For me, it doesn’t matter who played on it, what’s a real instrument and what isn’t; all that matters is if it is enjoyable and memorable. An album could be soullessly generated by a computer algorithm for all I care if it made me genuinely enjoy myself. This is definitely the most memorable and enjoyable album the band have released since 2004’s Archetype in my opinion. It sticks to the same futuristic lyrical well and imagery that the band are best known for, it contains plenty of the same staccato riffs synched-up with the kickdrum patterns that are the band’s trademark, and its got the same Burton C Bell clean/heavy splits… it all sounds very Fear Factory, but crucially the songs are fun, they stick out more, there’s no filler and there’s more bounce and groove than the last three records. It’s a Fear Factory album, and it’s a damn good one. Its not boring, its not repetitive and its not a failed experiment.

Imagine the verses from the band’s heavier album Mechanize, with the choruses from the band’s clean and commercial Transgression, topped with the balance, character and personality of Archetype. That’s the sort of ballpark the band are working in – its not a throwback album trying to recapture Demanufacture or Obsolete, its not a sell-out, its not an attempt to write their most brutal album ever… the band have kind of mixed different aspects from different eras together (Heck; there’s even one or two moments where the Rhys Fulber additions feel a bit like they did on Digimortal for a few seconds).

For me, that mix achieved here is an absolute winner. Having had time to live with the album and let it all really sink in, I feel that Genexus is one of the band’s very best albums, easily in the top half of their discography, and I’d be more than happy to see lots of these songs in live setlists and compilations from now on. Its not a throw-away album by any stretch of the imagination.

Highlights include the ridiculously bouncy single ‘Soul Hacker’ (the most outright fun Fear Factory song this side of ‘Edge Crusher’ or ‘Cyberwaste’), the brief and perfect ‘Church Of Execution’ as well as the crushing ‘Protomech’ and the quieter, more dreamy ‘Expiration Date,’ which almost reminds me of modern-day Anathema at times. Anything on the record is good though, there’s legitimately nothing I would delete or skip at all.

Fear Factory are such an underrated band who never really got their due. Compared to how historically important and influential they are (basically informing much of the music for the next decade), and considereing how any time Roadrunner Records does anything special there’s a Fear Factory connection in some way (boxset series, compilation series, 25th anniversary series, Drilling The Vein, Roadrunner United etc), or indeed just how many people have something positive to say about them… when they come play my city its never to an audience big or passionate enough to reflect this, and that’s kind of sad. I can’t see this album winning over a legion of new fans, I can’t see it thrusting the band to superstar status, but what it definitely can do is satisfy existing fans, cement the different eras of the band’s discography into a more sensible cohesive whole, and raise the band’s stock and hit-to-miss ratio in the right direction. Its one more top quality album to add to the list of good Fear Factory albums. It makes me excited about this band again and makes me feel validated and vindicated after sticking with them through different line-ups and stylistic shake ups of varying quality. It makes me want to talk about Fear Factory all the time again like I used to a decade ago. It makes me want to convert new fans. Most importantly of all, it makes me want to listen to it over and over.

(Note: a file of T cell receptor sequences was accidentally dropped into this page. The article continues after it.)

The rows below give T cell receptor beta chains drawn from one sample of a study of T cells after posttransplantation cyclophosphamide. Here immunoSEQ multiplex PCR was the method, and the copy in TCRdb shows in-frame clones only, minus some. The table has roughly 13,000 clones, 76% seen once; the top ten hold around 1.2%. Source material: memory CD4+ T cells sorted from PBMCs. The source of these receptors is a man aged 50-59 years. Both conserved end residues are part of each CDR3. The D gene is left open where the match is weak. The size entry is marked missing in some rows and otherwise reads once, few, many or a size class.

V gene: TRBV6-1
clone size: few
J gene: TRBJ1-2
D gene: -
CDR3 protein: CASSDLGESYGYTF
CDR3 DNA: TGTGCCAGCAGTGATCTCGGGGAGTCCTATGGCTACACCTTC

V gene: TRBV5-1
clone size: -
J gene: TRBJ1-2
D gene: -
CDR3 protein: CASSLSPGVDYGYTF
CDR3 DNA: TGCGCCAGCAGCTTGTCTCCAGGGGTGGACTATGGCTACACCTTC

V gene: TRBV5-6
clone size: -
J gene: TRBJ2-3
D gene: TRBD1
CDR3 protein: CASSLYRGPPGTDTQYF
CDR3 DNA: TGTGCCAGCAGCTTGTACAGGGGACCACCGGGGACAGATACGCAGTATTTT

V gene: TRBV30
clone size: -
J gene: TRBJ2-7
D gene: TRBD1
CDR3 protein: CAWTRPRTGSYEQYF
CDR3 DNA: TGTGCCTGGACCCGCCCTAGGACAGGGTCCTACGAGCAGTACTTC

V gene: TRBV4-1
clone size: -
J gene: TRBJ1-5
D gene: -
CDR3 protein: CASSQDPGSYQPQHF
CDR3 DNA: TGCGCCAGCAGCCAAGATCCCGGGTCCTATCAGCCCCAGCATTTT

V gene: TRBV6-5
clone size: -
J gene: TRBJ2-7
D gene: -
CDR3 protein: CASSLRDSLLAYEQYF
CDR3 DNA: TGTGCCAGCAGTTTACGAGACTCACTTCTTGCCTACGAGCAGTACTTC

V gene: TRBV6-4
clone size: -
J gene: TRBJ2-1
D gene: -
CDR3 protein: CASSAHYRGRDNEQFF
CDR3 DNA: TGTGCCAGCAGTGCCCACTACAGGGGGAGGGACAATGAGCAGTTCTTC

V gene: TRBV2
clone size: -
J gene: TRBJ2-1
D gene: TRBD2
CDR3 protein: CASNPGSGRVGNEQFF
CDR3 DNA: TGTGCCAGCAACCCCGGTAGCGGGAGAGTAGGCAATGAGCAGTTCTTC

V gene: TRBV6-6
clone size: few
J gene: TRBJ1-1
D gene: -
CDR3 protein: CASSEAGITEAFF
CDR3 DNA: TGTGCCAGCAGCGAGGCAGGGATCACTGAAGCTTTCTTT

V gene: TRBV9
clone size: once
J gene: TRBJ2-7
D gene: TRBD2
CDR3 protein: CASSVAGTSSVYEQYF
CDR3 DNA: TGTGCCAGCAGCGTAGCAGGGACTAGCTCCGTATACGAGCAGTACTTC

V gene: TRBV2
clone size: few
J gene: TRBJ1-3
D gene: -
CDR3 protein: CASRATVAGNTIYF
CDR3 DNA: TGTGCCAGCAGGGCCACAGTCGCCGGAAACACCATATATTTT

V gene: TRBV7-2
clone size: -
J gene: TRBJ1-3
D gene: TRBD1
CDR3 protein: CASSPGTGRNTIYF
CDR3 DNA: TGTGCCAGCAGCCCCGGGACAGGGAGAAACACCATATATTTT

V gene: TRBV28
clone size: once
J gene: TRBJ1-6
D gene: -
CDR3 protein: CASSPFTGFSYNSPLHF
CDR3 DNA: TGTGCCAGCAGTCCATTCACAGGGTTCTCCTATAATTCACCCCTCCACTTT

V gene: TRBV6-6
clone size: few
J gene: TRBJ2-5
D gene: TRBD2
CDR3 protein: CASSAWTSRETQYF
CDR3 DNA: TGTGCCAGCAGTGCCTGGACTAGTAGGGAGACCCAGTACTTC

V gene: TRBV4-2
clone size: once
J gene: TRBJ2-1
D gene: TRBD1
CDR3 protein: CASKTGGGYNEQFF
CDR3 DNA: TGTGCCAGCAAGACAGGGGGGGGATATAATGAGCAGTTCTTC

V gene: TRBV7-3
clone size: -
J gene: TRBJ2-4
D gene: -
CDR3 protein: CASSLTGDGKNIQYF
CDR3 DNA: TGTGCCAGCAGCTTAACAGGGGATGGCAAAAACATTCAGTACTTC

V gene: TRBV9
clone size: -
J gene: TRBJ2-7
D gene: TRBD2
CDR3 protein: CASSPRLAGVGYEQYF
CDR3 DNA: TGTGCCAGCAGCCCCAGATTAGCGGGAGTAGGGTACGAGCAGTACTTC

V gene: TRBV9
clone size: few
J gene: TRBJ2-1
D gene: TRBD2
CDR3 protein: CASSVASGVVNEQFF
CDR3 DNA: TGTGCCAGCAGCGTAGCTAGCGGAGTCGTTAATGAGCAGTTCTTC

In summary; it’s a mixture of Fear Factory’s heavier and lighter sides, done right, with memorable catchy songs full of character. Its one of the band’s better records to date and I highly recommend it to any existing or potential future fan without hesitation or qualification.


Album · 2015 · Industrial Metal
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"Genexus" is the 9th full-length studio album by US metal act Fear Factory. The album was released through Nuclear Blast America in August 2015. It´s the successor to "The Industrialist" from 2012, which was an album that received a lot of flak because of the use of drum programming istead of a human drummer. On "Genexus" the two main men behind the band Burton C. Bell (vocals) and Dino Cazares (guitar, bass) have brought in Mike Heller (Malignancy, System Divide, Azure Emote) to play the drums. Except on "Soul Hacker", which features Deen Castronovo (Journey) on drums.

Stylistically the music on the album is a combination of elements from a select cast of their previous releases. At various points during the playing time of the 10 track, 47:54 minutes long album (the digipack features 2 bonus tracks) I hear elements or parts that remind me of "Demanufacture (1995)", "Obsolete (1998)", or "Digimortal (2001)". It´s always hard to describe and define Fear Factory´s sound, but I´d call it a combination of death, thrash, groove, and industrial metal with a cold futuristic sci-fi atmosphere (also evident from the cover artwork and the lyrics). The vocals by Burton C. Bell are both aggressive semi-growling and clean. His cleans aren´t really that skillfully delivered (his range is very limited, and his melodies are therefore often similiar sounding and a bit monotone), but what he lacks in skills, he compensates for by having a unique singing style. You decide if that´s a positive or a negative. The riffs and rhythms are razor sharp and delivered with militant precision, while atmosphere is often provided by keyboards/samples placed in the back of the soundscape.